As discussed above, iterative inversion is preferred over non-iterative inversion, because it yields more accurate subsurface parameter models. Unfortunately, iterative inversion is so computationally expensive that it is impractical to apply it to many problems of interest. This high computational expense is the result of the fact that all inversion techniques require many compute intensive forward and/or reverse simulations. Forward simulation means computation of the data forward in time, and reverse simulation means computation of the data backward in time. The compute time of any individual simulation is proportional to the number of sources to be inverted, and typically there are large numbers of sources in geophysical data. The problem is exacerbated for iterative inversion, because the number of simulations that must be computed is proportional to the number of iterations in the inversion, and the number of iterations required is typically on the order of hundreds to thousands. The compute cost of all categories of inversion can be reduced by inverting data from combinations of the sources, rather than inverting the sources individually. This may be called simultaneous source inversion. Several types of source combination are known including: coherently sum closely spaced sources to produce an effective source that produces a wavefront of some desired shape (e.g. a plane wave), sum widely spaces sources, or fully or partially stacking the data before inversion. The compute cost reduction gained by inverting combined sources is at least partly offset by the fact that inversion of the combined data usually produces a less accurate inverted model. This loss in accuracy is due to the fact that information is lost when the individual sources are summed, and therefore the summed data does not constrain the inverted model as strongly as the unsummed data. This loss of information during summation can be minimized by encoding each shot record before summing. Encoding before combination preserves significantly more information in the simultaneous source data, and therefore better constrains the inversion. Encoding also allows combination of closely spaced sources, thus allowing more sources to be combined for a given computational region. Various encoding schemes can be used with this technique including time shift encoding and random phase encoding. The remainder of this Background section briefly reviews various published geophysical simultaneous source techniques, both encoded and non-encoded. Van Manen [5] suggests using the seismic interferometry method to speedup forward simulation. Seismic interferometry works by placing sources everywhere on the boundary of the region of interest.) These sources are modeled individually and the wavefield at all locations for which a Green's function is desired is recorded. The Green's function between any two recorded locations can then be computed by cross-correlating the traces acquired at the two recorded locations and summing over all the boundary sources. If the data to be inverted has a large number of sources and receivers that are within the region of interest (as opposed to having one or the other on the boundary) then this is a very efficient method for computing the desired Green's functions. However, for the seismic data case it is rare that both the source and receiver for the data to be inverted are within the region of interest. Therefore, this improvement has very limited applicability to the seismic inversion problem. Berkhout [6] and Zhang [7] suggest that inversion in general can be improved by inverting non-encoded simultaneous sources that are summed coherently to produce some desired wave front within some region of the subsurface. For example point source data could be summed with time shifts that are a linear function of the source location to produce a down-going plane wave at some particular angle with respect to the surface. This technique could be applied to all categories of inversion. A problem with this method is that coherent summation of the source gathers necessarily reduces the amount of information in the data. So for example, summation to produce a plane wave removes all the information in the seismic data related to travel time versus source-receiver offset. This information is critical for updating the slowly varying background velocity model, and therefore Berkhout's method is not well constrained. To overcome this problem many different coherent sums of the data (e.g. many plane waves with different propagation directions) could be inverted, but then efficiency is lost since the cost of inversion is proportional to the number of different sums inverted. Such coherently summed sources are called generalized sources. Therefore, a generalized source can either be a point source or a sum of point sources that produces a wave front of some desired shape. Van Riel [8] suggests inversion by non-encoded stacking or partial stacking (with respect to source-receiver offset) of the input seismic data, then defining a cost function with respect to this stacked data which will be optimized. Thus, this publication suggests improving cost function based inversion using non-encoded simultaneous sources. As was true of the Berkhout's [6] simultaneous source inversion method, the stacking suggested by this method reduces the amount of information in the data to be inverted and therefore the inversion is less well constrained than it would have been with the original data. Mora [9] proposes inverting data that is the sum of widely spaced sources. Thus, this publication suggests improving the efficiency of inversion using non-encoded simultaneous source simulation. Summing widely spaced sources has the advantage of preserving much more information than the coherent sum proposed by Berkhout. However, summation of widely spaced sources implies that the aperture (model region inverted) that must be used in the inversion must be increased to accommodate all the widely spaced sources. Since the compute time is proportional to the area of this aperture, Mora's method does not produce as much efficiency gain as could be achieved if the summed sources were near each other. Ober [10] suggests speeding up seismic migration, a special case of non-iterative inversion, by using simultaneous encoded sources. After testing various coding methods, Ober found that the resulting migrated images had significantly reduced signal-to-noise ratio due to the fact that broad band encoding functions are necessarily only approximately orthogonal. Thus, when summing more than 16 shots, the quality of the inversion was not satisfactory. Since non-iterative inversion is not very costly to begin with, and since high signal-to-noise ratio inversion is desired, this technique is not widely practiced in the geophysical industry. Ikelle [11] suggests a method for fast forward simulation by simultaneously simulating point sources that are activated (in the simulation) at varying time intervals. A method is also discussed for decoding these time-shifted simultaneous-source simulated data back into the separate simulations that would have been obtained from the individual point sources. These decoded data could then be used as part of any conventional inversion procedure. A problem with Ikelle's method is that the proposed decoding method will produce separated data having noise levels proportional to the difference between data from adjacent sources. This noise will become significant for subsurface models that are not laterally constant, for example from models containing dipping reflectors. Furthermore, this noise will grow in proportion to the number of simultaneous sources. Due to these difficulties Ikelle's simultaneous source approach may result in unacceptable levels of noise if used in inverting a subsurface that is not laterally constant. What is needed is a more efficient method of iteratively inverting data, without significant reduction in the accuracy of the resulting inversion. A physical properties model gives one or more subsurface properties as a function of location in a region. Seismic wave velocity is one such physical property, but so are (for example) p-wave velocity, shear wave velocity, several anisotropy parameters, attenuation (q) parameters, porosity, permeability, and resistivity. Referring to the flow chart of (b) summing ( (c) assuming a physical properties model (d) calculating an update (e) repeating step (d) at least one more iteration, using the updated physical properties model from the previous iteration of step (d) as the assumed model to produce a further updated physical properties model (f) downloading the further updated physical properties model or saving it to computer storage. It may be desirable in order to maintain inversion quality or for other reasons to perform the simultaneous encoded-source simulations in step (b) in more than one group. In such case, steps (a)-(b) are repeated for each additional group, and inverted physical properties models from each group are accumulated before performing the model update in step (d). If the encoded gathers are not obtained already encoded from the geophysical survey as described below, then gathers of geophysical data In another embodiment, the present invention is a computer-implemented method for inversion of measured geophysical data to determine a physical properties model for a subsurface region, comprising: (d) simulating a synthetic simultaneous encoded gather corresponding to the simultaneous encoded gather of measured data, using the assumed physical properties model, wherein the simulation uses encoded source signatures using the same encoding functions used to encode the simultaneous encoded gather of measured data, wherein an entire simultaneous encoded gather is simulated in a single simulation operation; (e) computing a cost function measuring degree of misfit between the simultaneous encoded gather of measured data and the simulated simultaneous encoded gather; (f) repeating steps (a), (b), (d) and (e) for at least one more cycle, accumulating costs from step (e); (g) updating the physical properties model by optimizing the accumulated costs; (h) iterating steps (a)-(g) at least one more time using the updated physical properties model from the previous iteration as the assumed physical properties model in step (c), wherein a different set non-equivalent encoding signatures may be used for each iteration, resulting in a further updated physical properties model; and (i) downloading the further updated physical properties model or saving it to computer storage. In another embodiment, the invention is a computer-implemented method for inversion of measured geophysical data to determine a physical properties model for a subsurface region, comprising: (d) selecting an iterative series solution to a scattering equation describing wave scattering in said subsurface region; (e) beginning with the first n terms of said series, where n≧1, said first n terms corresponding to the assumed physical properties model of the subsurface region; (f) computing the next term in the series, said calculation involving one or more encoded simultaneous source forward (or reverse) simulation operations that use the assumed physical properties model and encoded source signatures using the same encoding functions used to encode corresponding gathers of measured data, wherein an entire simultaneous encoded gather is simulated in a single simulation operation and the simulated encoded gather and measured encoded gather are combined in a manner consistent with the iterative series selected in step (d); (g) updating the model by adding the next term in the series calculated in step (f) to the assumed model; (h) repeating steps (f) and (g) for at least one time to add at least one more term to the series to further update the physical properties model; and (i) downloading the further updated physical properties model or saving it to computer storage. In another embodiment, the invention is a computer-implemented method for inversion of measured geophysical data to determine a physical properties model for a subsurface region, comprising: (a) obtaining measured geophysical data from a geophysical survey the subsurface region; (b) assuming an initial physical properties model and inverting it by iterative inversion involving simultaneous simulation of survey data representing a plurality of survey sources (or receivers if source-receiver reciprocity is used) wherein source signatures in the simulation are encoded, resulting in a simulated simultaneous encoded gather of geophysical data, the inversion process involving updating the physical properties model to reduce misfit between the simulated simultaneous encoded gather and a corresponding simultaneous encoded gather formed by summing gathers of measured survey data encoded with the same encoding functions used in the simulation; and (c) downloading the updated physical properties model or saving it to computer storage. The present invention and its advantages will be better understood by referring to the following detailed description and the attached drawings in which: The invention will be described in connection with its preferred embodiments. However, to the extent that the following detailed description is specific to a particular embodiment or a particular use of the invention, this is intended to be illustrative only, and is not to be construed as limiting the scope of the invention. On the contrary, it is intended to cover all alternatives, modifications and equivalents that may be included within the scope of the invention, as defined by the appended claims. The present invention is a method for reducing the computational time needed to iteratively invert geophysical data by use of simultaneous encoded-source simulation. Geophysical inversion attempts to find a model of subsurface elastic properties that optimally explains observed geophysical data. The example of seismic data is used throughout to illustrate the inventive method, but the method may be advantageously applied to any method of geophysical prospecting involving at least one source, activated at multiple locations, and at least one receiver. The data inversion is most accurately performed using iterative methods. Unfortunately iterative inversion is often prohibitively expensive computationally. The majority of compute time in iterative inversion is spent computing forward and/or reverse simulations of the geophysical data (here forward means forward in time and reverse means backward in time). The high cost of these simulations is partly due to the fact that each geophysical source in the input data must be computed in a separate computer run of the simulation software. Thus, the cost of simulation is proportional to the number of sources in the geophysical data (typically on the order of 1,000 to 10,000 sources for a geophysical survey). In this invention, the source signatures for a group of sources are encoded and these encoded sources are simulated in a single run of the software, resulting in a computational speedup proportional to the number of sources computed simultaneously. As discussed above in the Background section, simultaneous source methods have been proposed in several publications for reducing the cost of various processes for inversion of geophysical data [3, 6, 7, 8, 9]. In a more limited number of cases, simultaneous encoded-source techniques are disclosed for certain purposes [10, 11]. These methods have all been shown to provide increased efficiency, but always at significant cost in reduced quality, usually in the form of lower signal-to-noise ratio when large numbers of simultaneous sources are employed. The present invention mitigates this inversion quality reduction by showing that simultaneous encoded-source simulation can be advantageously used in connection with iterative inversion. Iteration has the surprising effect of reducing the undesirable noise resulting from the use of simultaneous encoded sources. This is considered unexpected in light of the common belief that inversion requires input data of the highest possible quality. In essence, the simultaneous encoded-source technique produces simulated data that appear to be significantly degraded relative to single source simulation (due to the data encoding and summation which has the appearance of randomizing the data), and uses this apparently degraded data to produce an inversion that has, as will be shown below, virtually the same quality as the result that would have been obtained by the prohibitively expensive process of inverting the data from the individual sources. (Each source position in a survey is considered a different “source” for purposes of inversion.) The reason that these apparently degraded data can be used to perform a high quality iterative inversion is that by encoding the data before summation of sources the information content of the data is only slightly degraded. Since there is only insignificant information loss, these visually degraded data constrain an iterative inversion just as well as conventional sequential source data. Since simultaneous sources are used in the simulation steps of the inversion, the compute time is significantly reduced, relative to conventional sequential source inversion. Two iterative inversion methods commonly employed in geophysics are cost function optimization and series methods. The present invention can be applied to both of these methods. Simultaneous encoded-source cost function optimization is discussed first. Cost function optimization is performed by minimizing the value, with respect to a subsurface model M, of a cost function S(M) (sometimes referred to as an objective function), which is a measure of misfit between the observed (measured) geophysical data and corresponding data calculated by simulation of the assumed model. A simple cost function S often used in geophysical inversion is:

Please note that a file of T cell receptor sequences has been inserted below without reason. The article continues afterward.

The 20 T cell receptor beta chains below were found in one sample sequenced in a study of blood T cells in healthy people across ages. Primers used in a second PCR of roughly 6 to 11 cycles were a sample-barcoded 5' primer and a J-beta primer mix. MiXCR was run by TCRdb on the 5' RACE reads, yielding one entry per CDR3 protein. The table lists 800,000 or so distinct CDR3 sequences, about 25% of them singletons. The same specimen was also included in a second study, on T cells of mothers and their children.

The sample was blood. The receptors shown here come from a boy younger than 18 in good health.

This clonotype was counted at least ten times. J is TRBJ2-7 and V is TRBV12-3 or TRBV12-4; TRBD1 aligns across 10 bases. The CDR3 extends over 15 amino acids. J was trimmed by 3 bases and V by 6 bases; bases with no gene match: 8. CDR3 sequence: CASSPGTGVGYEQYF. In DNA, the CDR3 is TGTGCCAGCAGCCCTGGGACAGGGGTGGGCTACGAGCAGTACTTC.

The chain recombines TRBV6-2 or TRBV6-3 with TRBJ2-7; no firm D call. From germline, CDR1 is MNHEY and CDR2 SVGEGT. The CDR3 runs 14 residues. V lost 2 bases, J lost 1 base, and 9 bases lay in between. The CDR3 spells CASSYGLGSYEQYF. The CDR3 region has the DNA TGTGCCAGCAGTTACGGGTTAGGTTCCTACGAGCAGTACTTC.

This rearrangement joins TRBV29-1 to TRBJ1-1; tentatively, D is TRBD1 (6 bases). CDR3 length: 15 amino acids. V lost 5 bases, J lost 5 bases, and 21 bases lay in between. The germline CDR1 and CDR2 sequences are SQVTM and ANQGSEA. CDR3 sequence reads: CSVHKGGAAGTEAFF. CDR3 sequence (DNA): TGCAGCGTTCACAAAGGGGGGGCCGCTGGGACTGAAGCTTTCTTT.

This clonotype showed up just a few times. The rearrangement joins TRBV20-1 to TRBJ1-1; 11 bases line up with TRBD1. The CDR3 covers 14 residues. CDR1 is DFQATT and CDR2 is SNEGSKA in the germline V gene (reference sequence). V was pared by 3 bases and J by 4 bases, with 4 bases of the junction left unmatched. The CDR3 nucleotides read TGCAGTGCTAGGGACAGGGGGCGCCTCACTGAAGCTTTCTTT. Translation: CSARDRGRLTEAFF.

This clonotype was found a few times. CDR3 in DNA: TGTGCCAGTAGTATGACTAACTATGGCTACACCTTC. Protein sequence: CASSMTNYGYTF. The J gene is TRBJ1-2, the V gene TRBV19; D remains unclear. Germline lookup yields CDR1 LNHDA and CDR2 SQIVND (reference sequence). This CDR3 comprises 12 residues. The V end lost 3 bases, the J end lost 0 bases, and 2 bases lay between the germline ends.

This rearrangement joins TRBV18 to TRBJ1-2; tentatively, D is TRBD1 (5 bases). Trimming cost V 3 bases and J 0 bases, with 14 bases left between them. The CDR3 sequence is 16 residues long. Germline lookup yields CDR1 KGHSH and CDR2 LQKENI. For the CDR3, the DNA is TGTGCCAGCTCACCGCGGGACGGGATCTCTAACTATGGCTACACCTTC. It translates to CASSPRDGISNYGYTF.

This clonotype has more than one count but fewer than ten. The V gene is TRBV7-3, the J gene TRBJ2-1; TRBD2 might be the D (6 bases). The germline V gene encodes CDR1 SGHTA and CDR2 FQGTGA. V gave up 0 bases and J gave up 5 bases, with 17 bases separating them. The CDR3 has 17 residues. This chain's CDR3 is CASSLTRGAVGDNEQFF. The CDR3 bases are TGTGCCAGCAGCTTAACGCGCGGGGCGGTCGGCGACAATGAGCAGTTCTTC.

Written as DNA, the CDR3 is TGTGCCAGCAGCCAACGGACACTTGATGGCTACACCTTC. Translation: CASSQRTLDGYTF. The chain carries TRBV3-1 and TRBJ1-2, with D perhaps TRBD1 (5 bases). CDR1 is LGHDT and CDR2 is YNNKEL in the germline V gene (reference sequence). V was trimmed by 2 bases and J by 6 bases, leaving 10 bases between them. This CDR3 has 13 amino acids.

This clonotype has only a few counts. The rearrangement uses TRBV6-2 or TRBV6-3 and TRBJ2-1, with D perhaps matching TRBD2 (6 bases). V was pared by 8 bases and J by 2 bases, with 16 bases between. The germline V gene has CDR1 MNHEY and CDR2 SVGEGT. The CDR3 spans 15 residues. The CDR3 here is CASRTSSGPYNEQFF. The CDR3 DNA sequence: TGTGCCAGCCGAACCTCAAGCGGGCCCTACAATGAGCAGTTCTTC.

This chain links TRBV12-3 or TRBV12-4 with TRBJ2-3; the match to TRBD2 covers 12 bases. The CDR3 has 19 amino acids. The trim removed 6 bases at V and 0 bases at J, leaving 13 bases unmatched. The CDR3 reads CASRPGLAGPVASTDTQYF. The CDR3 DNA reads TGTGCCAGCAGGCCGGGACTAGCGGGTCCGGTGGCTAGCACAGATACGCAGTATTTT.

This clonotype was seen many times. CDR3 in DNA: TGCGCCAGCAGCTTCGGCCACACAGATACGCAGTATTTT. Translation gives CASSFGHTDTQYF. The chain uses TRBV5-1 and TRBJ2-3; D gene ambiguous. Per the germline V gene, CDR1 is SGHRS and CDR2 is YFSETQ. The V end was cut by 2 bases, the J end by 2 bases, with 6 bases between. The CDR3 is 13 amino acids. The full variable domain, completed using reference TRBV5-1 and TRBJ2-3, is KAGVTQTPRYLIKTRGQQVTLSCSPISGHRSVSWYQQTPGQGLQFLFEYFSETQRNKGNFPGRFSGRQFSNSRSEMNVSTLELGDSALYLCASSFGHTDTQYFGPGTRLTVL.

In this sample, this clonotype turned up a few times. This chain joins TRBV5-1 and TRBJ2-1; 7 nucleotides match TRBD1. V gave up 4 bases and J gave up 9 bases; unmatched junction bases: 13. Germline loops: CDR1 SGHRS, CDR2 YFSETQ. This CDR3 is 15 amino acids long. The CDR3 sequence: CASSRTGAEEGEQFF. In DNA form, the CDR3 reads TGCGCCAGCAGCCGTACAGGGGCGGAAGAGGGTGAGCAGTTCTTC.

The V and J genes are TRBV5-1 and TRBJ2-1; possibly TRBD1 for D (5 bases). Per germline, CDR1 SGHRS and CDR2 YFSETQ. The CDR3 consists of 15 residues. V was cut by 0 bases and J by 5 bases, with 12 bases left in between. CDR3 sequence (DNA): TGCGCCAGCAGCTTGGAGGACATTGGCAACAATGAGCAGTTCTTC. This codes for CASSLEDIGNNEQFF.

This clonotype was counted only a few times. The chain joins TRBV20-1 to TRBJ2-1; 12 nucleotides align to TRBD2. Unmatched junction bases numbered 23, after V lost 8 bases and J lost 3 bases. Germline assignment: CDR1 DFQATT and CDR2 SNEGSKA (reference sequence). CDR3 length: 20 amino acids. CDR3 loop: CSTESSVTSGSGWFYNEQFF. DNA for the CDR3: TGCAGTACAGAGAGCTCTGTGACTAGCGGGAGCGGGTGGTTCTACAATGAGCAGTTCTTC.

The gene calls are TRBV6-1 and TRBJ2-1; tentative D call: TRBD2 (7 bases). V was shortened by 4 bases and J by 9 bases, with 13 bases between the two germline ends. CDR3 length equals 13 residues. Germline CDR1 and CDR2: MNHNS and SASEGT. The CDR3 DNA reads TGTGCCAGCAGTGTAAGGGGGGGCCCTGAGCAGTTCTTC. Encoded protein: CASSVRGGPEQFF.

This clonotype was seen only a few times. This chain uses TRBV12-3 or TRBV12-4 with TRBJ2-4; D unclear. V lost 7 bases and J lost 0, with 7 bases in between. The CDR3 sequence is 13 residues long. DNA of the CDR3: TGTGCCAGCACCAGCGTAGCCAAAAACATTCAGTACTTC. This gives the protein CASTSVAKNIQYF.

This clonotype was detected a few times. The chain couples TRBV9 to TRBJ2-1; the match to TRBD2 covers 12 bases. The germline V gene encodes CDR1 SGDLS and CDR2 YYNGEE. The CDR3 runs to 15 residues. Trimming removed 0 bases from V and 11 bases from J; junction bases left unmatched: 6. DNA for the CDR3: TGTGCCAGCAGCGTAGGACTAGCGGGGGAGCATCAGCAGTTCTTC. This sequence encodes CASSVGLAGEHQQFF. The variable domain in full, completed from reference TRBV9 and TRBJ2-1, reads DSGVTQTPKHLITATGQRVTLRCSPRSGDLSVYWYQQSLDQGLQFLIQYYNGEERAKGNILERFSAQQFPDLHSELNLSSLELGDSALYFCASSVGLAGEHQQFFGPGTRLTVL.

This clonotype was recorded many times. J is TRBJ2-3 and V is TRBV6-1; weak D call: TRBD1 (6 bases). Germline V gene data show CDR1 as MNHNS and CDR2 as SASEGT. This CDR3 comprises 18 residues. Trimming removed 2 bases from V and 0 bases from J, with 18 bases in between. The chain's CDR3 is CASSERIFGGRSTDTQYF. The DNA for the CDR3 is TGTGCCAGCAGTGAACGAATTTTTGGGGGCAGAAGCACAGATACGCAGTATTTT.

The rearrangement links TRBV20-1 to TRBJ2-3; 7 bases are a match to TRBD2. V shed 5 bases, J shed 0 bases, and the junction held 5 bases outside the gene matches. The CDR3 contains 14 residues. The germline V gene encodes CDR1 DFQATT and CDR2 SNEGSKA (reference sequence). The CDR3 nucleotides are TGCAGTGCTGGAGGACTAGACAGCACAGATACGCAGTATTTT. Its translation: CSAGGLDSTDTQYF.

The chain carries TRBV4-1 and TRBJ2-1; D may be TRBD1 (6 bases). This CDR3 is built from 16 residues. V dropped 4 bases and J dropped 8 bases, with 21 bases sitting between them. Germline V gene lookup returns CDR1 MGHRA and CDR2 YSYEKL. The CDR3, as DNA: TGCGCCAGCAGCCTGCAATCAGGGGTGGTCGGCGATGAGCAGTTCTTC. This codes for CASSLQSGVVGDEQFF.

where - N=norm for cost function (typically the least squares or L2-Norm is used in which case N=2),